Earlier, I attended an online workshop organized by the Harvard Kennedy School’s Technology and Social Change Project on media manipulation in the context of the 2020 US presidential campaign. Very productive conversation on the tailoring of disinformation memes to the various minority communities. I also learned about the Taiwanese “humor over rumor” strategy…
Good article about the politicization of the US Department of Homeland Security’s intelligence briefings with regard to alleged Russian disinformation activities during the presidential campaign. Beyond the merits of the specific case, it is interesting that within the federal system a chief purpose of DHS’s intelligence gathering is to provide broader context for local law enforcement; however, given the competitive nature of the US intelligence ecosystem, perceived politicization of one agency leads to a loss in authoritativeness compared to other parts of the intelligence community. This would be a self-correcting mechanism. If, on the other hand, such briefings were not primarily intended as a guide for action but as an instrument for the steering of public debate, a sort of public diplomacy, their perceived internal authoritativeness would not matter so much: they would still provide official cover for decisions taken along sympathetic ideological lines. One single tool cannot fulfil both these tasks well, and shifts in public perception are extremely hard to reverse.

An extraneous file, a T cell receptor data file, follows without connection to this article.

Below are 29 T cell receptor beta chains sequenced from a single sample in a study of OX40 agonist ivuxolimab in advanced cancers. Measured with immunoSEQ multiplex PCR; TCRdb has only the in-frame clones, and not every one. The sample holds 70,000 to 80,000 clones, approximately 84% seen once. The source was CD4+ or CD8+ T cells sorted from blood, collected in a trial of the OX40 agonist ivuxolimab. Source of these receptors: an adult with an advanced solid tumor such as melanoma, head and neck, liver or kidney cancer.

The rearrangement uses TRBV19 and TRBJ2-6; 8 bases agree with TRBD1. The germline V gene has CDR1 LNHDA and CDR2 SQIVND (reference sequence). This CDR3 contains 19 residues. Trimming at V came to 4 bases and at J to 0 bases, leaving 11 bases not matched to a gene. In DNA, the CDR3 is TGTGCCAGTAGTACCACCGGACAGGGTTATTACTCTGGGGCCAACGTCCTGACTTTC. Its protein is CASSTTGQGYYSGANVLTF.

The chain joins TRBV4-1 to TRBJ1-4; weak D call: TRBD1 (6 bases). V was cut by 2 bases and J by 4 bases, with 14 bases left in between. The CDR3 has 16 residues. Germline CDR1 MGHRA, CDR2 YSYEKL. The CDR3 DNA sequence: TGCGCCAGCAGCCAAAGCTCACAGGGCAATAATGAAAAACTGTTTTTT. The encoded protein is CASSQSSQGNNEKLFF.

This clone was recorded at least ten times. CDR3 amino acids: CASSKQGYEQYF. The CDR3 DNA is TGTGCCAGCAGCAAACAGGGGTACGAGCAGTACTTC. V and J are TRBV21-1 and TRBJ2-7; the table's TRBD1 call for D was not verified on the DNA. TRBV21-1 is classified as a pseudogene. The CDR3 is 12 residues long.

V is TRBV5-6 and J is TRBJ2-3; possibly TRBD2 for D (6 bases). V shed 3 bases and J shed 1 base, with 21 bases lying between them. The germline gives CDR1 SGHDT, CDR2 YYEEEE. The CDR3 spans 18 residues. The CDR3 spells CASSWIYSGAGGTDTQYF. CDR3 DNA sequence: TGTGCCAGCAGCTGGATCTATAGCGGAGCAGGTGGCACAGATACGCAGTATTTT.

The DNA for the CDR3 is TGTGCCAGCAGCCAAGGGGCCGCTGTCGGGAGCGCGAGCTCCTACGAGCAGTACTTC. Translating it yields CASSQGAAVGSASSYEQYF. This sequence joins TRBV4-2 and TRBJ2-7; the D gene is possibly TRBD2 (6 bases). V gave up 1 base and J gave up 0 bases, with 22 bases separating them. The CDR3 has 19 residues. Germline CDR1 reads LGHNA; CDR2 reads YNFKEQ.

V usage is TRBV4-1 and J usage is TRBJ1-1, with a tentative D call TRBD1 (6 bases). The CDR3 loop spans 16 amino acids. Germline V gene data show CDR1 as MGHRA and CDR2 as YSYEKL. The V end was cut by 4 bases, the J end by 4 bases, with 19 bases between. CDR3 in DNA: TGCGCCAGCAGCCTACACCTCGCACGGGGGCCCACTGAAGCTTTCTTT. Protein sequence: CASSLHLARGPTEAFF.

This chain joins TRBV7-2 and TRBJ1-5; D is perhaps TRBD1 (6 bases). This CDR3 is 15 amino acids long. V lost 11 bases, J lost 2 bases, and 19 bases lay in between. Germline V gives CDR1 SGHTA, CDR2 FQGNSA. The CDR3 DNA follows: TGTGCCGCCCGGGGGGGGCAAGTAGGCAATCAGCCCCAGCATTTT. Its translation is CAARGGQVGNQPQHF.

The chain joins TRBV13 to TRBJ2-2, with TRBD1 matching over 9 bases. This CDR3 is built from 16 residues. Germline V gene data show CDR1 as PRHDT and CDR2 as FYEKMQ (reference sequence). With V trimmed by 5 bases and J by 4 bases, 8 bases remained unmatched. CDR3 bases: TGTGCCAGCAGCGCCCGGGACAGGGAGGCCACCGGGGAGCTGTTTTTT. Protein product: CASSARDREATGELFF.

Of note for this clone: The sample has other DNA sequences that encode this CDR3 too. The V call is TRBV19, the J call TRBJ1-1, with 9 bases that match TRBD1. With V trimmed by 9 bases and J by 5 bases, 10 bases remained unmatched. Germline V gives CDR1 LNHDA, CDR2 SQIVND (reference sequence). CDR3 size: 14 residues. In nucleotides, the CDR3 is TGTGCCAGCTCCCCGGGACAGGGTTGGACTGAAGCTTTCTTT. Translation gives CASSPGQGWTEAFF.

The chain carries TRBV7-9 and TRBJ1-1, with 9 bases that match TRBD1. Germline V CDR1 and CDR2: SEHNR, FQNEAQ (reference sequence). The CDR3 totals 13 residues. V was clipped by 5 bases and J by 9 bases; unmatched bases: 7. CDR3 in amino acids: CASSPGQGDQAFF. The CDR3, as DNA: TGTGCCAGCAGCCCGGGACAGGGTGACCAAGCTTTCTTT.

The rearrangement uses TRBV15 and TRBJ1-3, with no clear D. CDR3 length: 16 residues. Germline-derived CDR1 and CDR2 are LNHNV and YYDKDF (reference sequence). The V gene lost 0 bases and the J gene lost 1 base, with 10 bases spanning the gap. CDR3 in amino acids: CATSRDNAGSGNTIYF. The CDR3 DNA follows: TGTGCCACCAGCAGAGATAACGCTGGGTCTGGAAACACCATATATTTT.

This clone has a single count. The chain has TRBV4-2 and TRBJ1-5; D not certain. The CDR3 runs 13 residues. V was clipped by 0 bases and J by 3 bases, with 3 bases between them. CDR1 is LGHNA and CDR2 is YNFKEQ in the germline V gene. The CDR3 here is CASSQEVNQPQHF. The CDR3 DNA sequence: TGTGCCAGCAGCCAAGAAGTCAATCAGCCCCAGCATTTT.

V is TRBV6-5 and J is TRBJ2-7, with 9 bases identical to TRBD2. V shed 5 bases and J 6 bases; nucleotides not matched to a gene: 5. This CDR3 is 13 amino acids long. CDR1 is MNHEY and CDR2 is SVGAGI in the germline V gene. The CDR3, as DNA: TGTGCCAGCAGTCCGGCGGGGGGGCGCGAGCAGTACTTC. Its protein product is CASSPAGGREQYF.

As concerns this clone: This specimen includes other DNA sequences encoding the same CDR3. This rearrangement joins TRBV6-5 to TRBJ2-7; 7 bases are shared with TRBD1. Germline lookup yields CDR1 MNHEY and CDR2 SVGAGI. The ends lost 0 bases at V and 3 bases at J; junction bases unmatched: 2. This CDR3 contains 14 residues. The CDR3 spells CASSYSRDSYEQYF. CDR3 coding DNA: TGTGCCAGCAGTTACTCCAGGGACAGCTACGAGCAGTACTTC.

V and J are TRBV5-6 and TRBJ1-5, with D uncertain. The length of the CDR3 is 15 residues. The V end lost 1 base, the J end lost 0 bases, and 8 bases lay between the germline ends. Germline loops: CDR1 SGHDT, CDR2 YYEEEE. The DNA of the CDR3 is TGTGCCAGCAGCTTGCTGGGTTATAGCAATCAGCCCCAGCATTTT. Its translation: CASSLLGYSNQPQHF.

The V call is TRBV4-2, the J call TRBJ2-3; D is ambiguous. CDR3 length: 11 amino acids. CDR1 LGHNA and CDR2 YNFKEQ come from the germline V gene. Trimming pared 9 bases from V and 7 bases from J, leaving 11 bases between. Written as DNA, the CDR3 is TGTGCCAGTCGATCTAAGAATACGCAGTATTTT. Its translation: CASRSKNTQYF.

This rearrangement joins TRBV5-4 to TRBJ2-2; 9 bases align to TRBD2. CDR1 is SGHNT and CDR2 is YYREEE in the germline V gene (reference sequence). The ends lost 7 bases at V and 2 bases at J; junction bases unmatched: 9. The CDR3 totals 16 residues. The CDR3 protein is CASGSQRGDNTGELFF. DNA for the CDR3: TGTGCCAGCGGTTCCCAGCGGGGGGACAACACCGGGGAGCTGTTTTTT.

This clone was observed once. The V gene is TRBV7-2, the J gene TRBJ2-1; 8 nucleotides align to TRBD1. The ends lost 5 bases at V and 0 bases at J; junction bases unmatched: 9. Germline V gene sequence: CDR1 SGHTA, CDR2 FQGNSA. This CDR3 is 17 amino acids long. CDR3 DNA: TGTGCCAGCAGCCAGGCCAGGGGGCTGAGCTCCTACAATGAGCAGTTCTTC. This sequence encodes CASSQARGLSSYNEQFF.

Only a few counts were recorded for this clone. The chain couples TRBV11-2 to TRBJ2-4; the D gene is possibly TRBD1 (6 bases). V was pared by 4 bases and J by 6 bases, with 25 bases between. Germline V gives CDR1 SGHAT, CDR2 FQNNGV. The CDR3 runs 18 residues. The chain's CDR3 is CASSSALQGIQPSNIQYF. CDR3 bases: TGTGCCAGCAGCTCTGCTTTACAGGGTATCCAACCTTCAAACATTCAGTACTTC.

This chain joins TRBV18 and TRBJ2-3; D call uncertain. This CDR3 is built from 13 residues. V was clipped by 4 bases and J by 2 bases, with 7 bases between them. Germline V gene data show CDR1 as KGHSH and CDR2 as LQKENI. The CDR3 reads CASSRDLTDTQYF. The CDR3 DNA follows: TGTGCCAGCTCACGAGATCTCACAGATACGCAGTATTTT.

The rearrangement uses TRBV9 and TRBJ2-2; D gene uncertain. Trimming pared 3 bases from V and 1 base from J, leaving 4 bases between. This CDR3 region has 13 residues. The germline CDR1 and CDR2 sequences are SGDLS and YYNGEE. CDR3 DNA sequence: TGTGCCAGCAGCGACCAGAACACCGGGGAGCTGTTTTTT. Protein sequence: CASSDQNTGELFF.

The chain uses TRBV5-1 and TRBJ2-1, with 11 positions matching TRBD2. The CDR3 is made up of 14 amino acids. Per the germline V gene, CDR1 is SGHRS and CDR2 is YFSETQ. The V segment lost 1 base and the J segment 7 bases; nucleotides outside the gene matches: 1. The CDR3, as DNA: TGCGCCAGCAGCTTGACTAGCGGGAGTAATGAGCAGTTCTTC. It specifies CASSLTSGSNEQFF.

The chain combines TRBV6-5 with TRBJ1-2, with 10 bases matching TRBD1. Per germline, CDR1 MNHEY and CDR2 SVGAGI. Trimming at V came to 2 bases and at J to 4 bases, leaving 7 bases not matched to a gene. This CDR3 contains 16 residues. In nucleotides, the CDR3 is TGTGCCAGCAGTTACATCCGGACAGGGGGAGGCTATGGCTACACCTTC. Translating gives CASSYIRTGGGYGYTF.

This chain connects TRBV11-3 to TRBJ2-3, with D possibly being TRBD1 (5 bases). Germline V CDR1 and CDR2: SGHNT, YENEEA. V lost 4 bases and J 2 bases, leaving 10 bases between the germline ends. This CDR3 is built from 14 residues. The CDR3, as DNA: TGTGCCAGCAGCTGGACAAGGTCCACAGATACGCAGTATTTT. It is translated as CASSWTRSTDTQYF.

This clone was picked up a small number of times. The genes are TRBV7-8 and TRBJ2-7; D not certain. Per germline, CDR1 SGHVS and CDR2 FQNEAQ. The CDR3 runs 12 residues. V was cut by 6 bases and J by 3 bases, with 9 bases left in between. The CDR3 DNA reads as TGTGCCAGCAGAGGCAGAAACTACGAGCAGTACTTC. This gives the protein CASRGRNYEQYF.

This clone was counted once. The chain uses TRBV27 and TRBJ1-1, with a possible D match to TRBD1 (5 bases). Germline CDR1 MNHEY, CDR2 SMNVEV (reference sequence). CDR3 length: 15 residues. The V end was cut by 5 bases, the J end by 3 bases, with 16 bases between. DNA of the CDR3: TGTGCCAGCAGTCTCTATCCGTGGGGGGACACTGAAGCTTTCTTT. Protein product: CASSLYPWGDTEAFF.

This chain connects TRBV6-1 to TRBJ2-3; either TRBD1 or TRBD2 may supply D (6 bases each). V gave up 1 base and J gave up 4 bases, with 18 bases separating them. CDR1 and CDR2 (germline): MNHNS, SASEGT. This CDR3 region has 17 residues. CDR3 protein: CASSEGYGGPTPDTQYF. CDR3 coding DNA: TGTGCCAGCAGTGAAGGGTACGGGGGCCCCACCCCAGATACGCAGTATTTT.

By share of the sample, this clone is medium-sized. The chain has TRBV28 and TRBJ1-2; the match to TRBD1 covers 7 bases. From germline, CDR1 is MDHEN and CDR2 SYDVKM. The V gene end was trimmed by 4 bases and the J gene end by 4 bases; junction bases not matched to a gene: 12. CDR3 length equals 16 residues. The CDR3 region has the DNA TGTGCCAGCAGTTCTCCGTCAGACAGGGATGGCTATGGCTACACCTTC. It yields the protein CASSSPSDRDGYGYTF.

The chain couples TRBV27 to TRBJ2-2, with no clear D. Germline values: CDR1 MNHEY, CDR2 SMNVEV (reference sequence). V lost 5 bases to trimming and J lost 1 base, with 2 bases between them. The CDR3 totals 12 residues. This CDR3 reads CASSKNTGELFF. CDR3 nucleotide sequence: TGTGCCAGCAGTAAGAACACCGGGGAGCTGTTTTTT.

Yesterday I attended an online panel organized by the Atlantic Council with government (Matt Masterson of CISA), think-tank (Alicia Wanless of the Carnegie Endowment for International Peace and Clara Tsao of the AC’s DFRLab) and industry figures (Nathaniel Gleicher of FB and Yoel Roth of Twitter) on steps being taken to guarantee the integrity of the electoral process in the US this Fall. The general sense was that the current ecosystem is much less vulnerable to disinformation than the last presidential cycle, four years ago, and this despite the unprecedented challenges of the current election. However, the most interesting panelist, Wanless, was also the least bullish about the process.
Yesterday, I attended the webinar for the public launch of the Election Integrity Partnership between Stanford, U Dub, Graphika and the Atlantic Council. Quite serious and professional public-interest work being done, and clearly timely.
The definition of electoral disinformation the Partnership adopted as their operational target seemed quite well-tailored and manageably factual (e.g. information such as voting hours and poll locations, the presence or absence of massive queues, mis-documented instances of fraud…).
What struck me as remarkable, however, is that there would be plausible user cases in which this type of factual information would be sought first and foremost, or with greater assurance and trust, on random posts on social media platforms: this really speaks to a gigantic lack of authoritativeness or communication ability on the part of election officials.